Normally, when tragedy of that magnitude strikes you go on with life the best you can and try to fill the rest of your days with charity or gardening or taxidermy collecting. However, add twenty million dollars to your tragic loss and your grief takes an interesting turn.

The Bad:

Very little is known about who the Boston Medium was; only that spiritualism was hot in the Victorian age, and Mrs. Winchester was a woman looking for comfort anywhere she could find it. Man, woman, charlatan, thief or genuine crackpot, in a single session the Boston Medium managed to pull the mindfuck of all mindfucks and convince the already unbalanced Mrs. Winchester that why, yes indeed her family was cursed.

Haunted by the spirits slain by the rifle that made her fortune she must build. She must build a building and never stop building for if the hammers ever cease the angry spirits that killed her family will come for her and drag her to her death.

The Ugly:

What was the result of such an outrageous claim on an already unbalanced and grieving individual? Add an almost unlimited amount of money and you get almost forty years of round the clock carpentry crazy times and what one would assume a grieved widow living in constant terror of  ‘spirits’ hunting her down.

Either no one tried to reason with Mrs. Winchester, she was too far gone to listen, or maybe you just don’t tell rich people they are batshit crazy because for the rest of her life she believed that spirits were out to get her.

The house she built reflected it; the Winchester Mansion was originally a large eight room farm house that by the time of Mrs. Winchester’s death swelled to an epic seven story, one hundred and sixty room mansion.

There are staircases to nowhere, corridors that end in walls, doors that open to empty spaces, and don’t forget Sarah’s favorite number, 13.

Every window has 13 panels, there are 13 bathrooms, the chandeliers have 13 candle holders, ect. Ect.

The mistress of Winchester Mansion reportedly spent her days overseeing the building of the house and trying to keep ahead of the spirits who wanted her dead. Every night she would sleep in a different room, which ironically almost killed her in the 1906 earthquake.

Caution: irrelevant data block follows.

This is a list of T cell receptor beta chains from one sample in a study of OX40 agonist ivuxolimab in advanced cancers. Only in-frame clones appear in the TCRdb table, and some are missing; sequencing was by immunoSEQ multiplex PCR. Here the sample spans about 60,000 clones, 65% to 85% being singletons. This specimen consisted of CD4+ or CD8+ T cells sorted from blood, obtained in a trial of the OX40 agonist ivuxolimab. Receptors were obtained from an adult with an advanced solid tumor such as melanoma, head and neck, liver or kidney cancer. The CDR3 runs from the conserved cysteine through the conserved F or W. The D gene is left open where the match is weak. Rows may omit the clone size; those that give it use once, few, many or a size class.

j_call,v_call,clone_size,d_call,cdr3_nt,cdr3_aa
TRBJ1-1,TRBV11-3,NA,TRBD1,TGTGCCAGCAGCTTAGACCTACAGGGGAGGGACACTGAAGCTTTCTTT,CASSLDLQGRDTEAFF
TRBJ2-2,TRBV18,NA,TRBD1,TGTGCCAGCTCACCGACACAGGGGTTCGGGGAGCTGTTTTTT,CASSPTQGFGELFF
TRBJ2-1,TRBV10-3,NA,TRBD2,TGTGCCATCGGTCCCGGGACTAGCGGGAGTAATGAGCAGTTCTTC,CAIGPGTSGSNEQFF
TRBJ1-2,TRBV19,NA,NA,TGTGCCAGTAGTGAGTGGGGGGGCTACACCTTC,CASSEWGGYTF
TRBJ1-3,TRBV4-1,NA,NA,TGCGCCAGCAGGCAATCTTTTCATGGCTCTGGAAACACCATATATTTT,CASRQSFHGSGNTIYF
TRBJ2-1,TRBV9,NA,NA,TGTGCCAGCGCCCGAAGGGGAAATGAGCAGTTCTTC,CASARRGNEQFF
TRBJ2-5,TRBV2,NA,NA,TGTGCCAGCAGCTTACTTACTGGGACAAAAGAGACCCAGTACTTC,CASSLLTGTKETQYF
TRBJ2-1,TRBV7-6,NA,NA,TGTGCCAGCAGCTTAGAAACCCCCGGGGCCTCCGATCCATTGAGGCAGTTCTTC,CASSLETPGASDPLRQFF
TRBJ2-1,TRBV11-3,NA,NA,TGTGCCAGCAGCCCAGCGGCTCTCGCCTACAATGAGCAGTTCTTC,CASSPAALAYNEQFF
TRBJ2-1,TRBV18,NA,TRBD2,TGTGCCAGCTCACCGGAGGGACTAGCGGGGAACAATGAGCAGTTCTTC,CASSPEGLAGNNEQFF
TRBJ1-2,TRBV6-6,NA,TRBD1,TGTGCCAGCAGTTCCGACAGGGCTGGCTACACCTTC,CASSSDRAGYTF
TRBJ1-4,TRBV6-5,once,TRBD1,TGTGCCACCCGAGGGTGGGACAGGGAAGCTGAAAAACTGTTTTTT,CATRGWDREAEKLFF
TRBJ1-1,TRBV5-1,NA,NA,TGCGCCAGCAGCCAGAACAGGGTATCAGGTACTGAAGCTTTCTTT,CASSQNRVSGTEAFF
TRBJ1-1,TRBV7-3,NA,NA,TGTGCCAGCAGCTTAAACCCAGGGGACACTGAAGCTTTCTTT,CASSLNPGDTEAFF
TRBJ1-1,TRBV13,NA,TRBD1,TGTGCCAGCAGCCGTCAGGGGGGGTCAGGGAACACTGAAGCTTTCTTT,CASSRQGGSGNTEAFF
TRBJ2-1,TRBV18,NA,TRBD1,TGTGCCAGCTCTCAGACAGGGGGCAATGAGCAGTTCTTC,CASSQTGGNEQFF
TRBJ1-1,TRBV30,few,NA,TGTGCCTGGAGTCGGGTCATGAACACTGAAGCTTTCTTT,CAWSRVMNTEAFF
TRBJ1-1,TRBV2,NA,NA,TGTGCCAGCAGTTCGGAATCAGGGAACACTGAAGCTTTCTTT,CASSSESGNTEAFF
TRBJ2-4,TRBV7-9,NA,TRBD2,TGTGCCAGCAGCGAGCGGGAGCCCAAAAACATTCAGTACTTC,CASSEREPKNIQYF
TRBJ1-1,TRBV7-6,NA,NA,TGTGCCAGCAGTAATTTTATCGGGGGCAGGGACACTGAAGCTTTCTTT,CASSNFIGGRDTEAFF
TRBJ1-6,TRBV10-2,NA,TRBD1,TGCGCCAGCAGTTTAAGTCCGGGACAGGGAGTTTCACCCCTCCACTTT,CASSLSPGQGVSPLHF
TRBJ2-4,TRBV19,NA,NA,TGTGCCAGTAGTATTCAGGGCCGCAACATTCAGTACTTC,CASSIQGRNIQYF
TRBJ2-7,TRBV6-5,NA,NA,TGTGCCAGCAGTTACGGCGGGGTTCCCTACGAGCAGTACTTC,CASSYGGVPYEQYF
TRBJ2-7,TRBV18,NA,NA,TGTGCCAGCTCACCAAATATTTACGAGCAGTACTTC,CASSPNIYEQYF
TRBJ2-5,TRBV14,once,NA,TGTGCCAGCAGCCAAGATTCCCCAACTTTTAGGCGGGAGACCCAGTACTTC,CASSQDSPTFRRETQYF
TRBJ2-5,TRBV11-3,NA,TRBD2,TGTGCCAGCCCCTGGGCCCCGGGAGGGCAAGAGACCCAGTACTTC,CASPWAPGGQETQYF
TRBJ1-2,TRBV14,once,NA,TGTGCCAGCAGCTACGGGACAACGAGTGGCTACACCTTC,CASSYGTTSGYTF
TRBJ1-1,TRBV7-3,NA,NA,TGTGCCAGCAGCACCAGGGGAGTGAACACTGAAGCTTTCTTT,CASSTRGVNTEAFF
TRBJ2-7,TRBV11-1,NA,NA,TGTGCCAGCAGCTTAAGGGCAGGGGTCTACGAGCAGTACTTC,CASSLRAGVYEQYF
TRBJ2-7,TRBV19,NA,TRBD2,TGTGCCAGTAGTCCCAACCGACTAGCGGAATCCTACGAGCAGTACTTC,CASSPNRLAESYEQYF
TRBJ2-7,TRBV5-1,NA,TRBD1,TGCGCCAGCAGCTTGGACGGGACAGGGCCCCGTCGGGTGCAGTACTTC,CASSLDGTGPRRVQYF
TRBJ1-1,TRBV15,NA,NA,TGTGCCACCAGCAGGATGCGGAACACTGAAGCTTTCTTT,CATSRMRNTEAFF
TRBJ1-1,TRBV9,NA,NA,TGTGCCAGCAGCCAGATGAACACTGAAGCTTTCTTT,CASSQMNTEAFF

Since nobody knew where she was at any given point, it took servants hours to find her as she was trapped in one of the rooms damaged in the earthquake.

For a woman who was supposedly cursed she lived a very long and rich life, if you discount the whole living in constant terror that some unseen force is out to get you. Sarah Winchester died in September, 1922 in her sleep at the age of 83.

Her will generously gifted friends, family, and servants with money – partitioned into thirteen sections, signed thirteen times.

Perhaps it could be argued that if it wasn’t for the Boston Medium that set her on this strange architectural journey it would have been something else; maybe she would have been one of those little old ladies who had two hundred cats and willed her fortune to them. Who knows. However you can’t deny that whoever the Boston Medium was it takes a special kind of malicious bastardry to willfully and knowingly torment the mentally unbalanced.

1. Frank Lloyd Wright

King of architects, visionary, and number one deplorable bastard.

The Good:

Frank Lloyd Wright has been hailed as one of the greatest architects in history and rightfully so; his working life of over 70 years has given us cutting edge architectural innovation, beauty and enduring style. And merchandising. Plenty of merchandising.

He was a prolific worker who constantly churned out designs, structures, and ideas. His early life was something like out of a dime novel; doting mother, cold father who abandoned them and once he left childhood behind and sought his way in the world he hopped on a railcar with his worldly possessions in a kerchief and-wait, no that’s a different story.

He took off to Chicago without telling anyone, with only a few dollars in his pocket, found the largest architectural firm he could find and landed himself a job with them.

The Bad:

Wright must have been born under one hell of a lucky star because he arrived in Chicago right after the great fire that wiped out part of the city, so the need for buildings, and hence architects, was great.